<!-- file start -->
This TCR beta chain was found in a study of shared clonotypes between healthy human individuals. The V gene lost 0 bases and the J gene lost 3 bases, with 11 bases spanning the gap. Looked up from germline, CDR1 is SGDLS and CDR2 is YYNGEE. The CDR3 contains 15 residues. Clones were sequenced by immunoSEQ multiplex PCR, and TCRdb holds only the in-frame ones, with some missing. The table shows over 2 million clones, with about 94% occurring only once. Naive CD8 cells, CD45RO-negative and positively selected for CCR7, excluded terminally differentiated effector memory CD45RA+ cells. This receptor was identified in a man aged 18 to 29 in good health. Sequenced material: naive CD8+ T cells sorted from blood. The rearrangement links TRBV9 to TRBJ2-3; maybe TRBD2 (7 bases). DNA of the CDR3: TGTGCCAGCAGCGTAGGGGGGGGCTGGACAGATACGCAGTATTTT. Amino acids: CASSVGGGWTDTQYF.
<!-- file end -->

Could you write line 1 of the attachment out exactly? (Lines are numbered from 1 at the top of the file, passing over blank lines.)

This TCR beta chain was found in a study of shared clonotypes between healthy human individuals. The V gene lost 0 bases and the J gene lost 3 bases, with 11 bases spanning the gap. Looked up from germline, CDR1 is SGDLS and CDR2 is YYNGEE. The CDR3 contains 15 residues. Clones were sequenced by immunoSEQ multiplex PCR, and TCRdb holds only the in-frame ones, with some missing. The table shows over 2 million clones, with about 94% occurring only once. Naive CD8 cells, CD45RO-negative and positively selected for CCR7, excluded terminally differentiated effector memory CD45RA+ cells. This receptor was identified in a man aged 18 to 29 in good health. Sequenced material: naive CD8+ T cells sorted from blood. The rearrangement links TRBV9 to TRBJ2-3; maybe TRBD2 (7 bases). DNA of the CDR3: TGTGCCAGCAGCGTAGGGGGGGGCTGGACAGATACGCAGTATTTT. Amino acids: CASSVGGGWTDTQYF.